During Early Pandemic, Pregnant Patients With COVID-19 Infection at Delivery Had Increased Risk of Death


Emerging evidence suggests that the risk of maternal mortality was more than 10-times greater among those with COVID-19 infection.

A recent national-level analysis identified COVID-19 infection as a severe risk factor of adverse maternal outcomes, including morbidity and mortality, for pregnant women at delivery during the early part of the COVID-19 pandemic, which investigators published in JAMA Network Open. However, mortality decreased by from 232.9 to 79.1 per 100,000 deliveries over the entirety of the study period.

Credit: Tanya - stock.adobe.com

Credit: Tanya - stock.adobe.com

“The evaluation of the initial pandemic period in this study demonstrates the substantial morbidity and mortality of COVID-19 in pregnant patients,” the study authors wrote in the paper.

There is growing awareness of the risk of COVID-19 infection on pregnant patients and adverse pregnancy outcomes. Data from research conducted both prior to and during the COVID-19 pandemic show the relationship between patient characteristics and pregnancy outcomes, according to the authors of the current study. Although there are limited national-level data comparing the risk of COVID-19 infection with pregnancy outcomes, it appears COVID-19 increases the risk of adverse pregnancy outcomes.

The aim of the current study was to evaluate the maternal outcomes associated with COVID-19 infection during the early pandemic period in the United States. The study included 2,578,095 hospital deliveries between April 2020 and December 2020. Individuals in the national patient estimates were 5.7% Asian, 14.7% Black, 20.6% Hispanic, and 50.7% White across more than 2691 centers.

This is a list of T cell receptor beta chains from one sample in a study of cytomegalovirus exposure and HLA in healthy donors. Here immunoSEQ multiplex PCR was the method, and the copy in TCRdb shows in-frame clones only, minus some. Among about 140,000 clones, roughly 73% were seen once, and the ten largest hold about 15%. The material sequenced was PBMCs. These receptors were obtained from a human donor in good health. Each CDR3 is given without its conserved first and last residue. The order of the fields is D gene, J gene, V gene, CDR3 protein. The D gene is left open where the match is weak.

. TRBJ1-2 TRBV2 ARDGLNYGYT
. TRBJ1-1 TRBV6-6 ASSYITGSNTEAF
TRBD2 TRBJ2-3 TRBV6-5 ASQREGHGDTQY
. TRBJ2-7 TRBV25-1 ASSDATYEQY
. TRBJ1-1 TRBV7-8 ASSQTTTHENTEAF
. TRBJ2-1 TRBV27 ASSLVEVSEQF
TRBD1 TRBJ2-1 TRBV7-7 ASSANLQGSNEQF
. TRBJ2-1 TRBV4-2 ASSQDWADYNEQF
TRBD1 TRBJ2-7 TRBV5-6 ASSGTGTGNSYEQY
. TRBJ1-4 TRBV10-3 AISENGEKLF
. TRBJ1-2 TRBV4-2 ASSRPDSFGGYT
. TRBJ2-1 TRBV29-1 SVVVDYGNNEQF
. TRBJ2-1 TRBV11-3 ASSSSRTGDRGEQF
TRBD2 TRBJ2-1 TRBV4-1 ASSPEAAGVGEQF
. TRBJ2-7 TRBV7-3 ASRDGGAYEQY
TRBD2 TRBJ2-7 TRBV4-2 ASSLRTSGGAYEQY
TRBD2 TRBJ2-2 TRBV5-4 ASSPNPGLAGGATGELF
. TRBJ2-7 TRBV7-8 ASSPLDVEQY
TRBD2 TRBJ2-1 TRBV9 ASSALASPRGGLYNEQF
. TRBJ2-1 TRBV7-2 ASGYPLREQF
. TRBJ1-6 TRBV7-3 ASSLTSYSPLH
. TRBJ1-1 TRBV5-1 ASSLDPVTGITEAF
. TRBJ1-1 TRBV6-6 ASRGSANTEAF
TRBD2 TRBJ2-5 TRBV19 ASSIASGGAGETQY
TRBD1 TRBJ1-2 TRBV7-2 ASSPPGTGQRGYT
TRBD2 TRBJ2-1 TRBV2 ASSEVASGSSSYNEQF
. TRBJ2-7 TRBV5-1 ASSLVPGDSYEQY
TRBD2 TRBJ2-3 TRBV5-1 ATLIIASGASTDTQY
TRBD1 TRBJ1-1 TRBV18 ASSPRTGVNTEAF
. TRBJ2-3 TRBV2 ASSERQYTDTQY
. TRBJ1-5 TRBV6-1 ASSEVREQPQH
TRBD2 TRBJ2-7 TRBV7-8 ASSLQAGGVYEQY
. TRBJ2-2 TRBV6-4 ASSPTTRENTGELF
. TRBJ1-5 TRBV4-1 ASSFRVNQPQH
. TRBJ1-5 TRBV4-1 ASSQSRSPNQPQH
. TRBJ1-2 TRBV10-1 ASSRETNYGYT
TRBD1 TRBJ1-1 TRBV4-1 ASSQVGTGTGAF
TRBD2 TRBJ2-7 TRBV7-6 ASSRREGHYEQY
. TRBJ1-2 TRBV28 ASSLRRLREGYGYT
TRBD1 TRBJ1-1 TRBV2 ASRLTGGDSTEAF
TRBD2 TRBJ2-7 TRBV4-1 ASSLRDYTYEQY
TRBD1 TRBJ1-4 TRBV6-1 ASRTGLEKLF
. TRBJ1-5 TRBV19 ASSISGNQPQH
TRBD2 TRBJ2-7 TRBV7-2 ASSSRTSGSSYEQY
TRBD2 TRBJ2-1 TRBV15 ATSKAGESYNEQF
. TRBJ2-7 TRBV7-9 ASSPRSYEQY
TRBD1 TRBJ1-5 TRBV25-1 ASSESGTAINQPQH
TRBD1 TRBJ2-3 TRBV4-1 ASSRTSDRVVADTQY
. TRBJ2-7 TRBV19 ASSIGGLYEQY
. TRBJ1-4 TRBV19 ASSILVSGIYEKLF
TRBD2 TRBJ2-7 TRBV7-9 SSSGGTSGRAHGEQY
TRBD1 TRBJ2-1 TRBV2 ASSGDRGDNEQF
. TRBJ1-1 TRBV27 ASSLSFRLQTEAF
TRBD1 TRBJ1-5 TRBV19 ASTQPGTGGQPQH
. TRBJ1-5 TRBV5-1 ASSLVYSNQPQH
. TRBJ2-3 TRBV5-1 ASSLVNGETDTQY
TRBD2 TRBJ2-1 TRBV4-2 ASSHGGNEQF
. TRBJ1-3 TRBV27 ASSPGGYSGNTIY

The primary endpoints are patient characteristics associated with COVID-19 infection and severe maternal morbidity and mortality associated with COVID-19 at delivery (adjusting for known obstetric and delivery factors).

At delivery, 45,425 women were diagnosed with COVID-19. The following characteristics were associated with maternal COVID-19 infection:

  • younger age
  • later study period
  • Black and Hispanic patients
  • lower household income
  • obesity
  • medical comorbidity
  • homelessness status
  • residing in the US Northeast
  • earlier gestational age
  • admission to a larger urban hospital

Severe maternal morbidity was worse for patients with COVID-19 infection at delivery, possessing a greater risk of:

  • tracheostomy
  • ventilation
  • acute myocardial infarction
  • sepsis
  • shock
  • cardiac arrest
  • coagulopathy
  • respiratory distress syndrome

“The odds of severe respiratory complications were increased among pregnant patients with COVID-19 infection at delivery,” the investigators wrote.

In addition, the risk of mortality was 14 times greater among those who contracted COVID-19 at delivery. During the later period, the average time-to-death was 16 days among women who died during hospital admission. Time-to-death from April to June 2020 was 6 days, however, the fatality rate generally decreased from April to December 2020.

Study limitations included a lack of information on the severity and treatment of COVID-19 infection status. The study also did not specify neonatal outcomes, delivery indication, and cause of death either, requiring further research and evaluation.

“Increased failure-to-rescue risk following severe maternal morbidity among patients with COVID-19 adds important information,” the study authors wrote. “[The study] highlights the importance of prevention of COVID-19 in this population.”


Matsuo K, Green J, Herman S, et al. Severe Maternal Morbidity and Mortality of Pregnant Patients With COVID-19 Infection During the Early Pandemic Period in the US. Accessed April 10, 2023. JAMA Netw Open. 2023; doi:10.1001/jamanetworkopen.2023.7149

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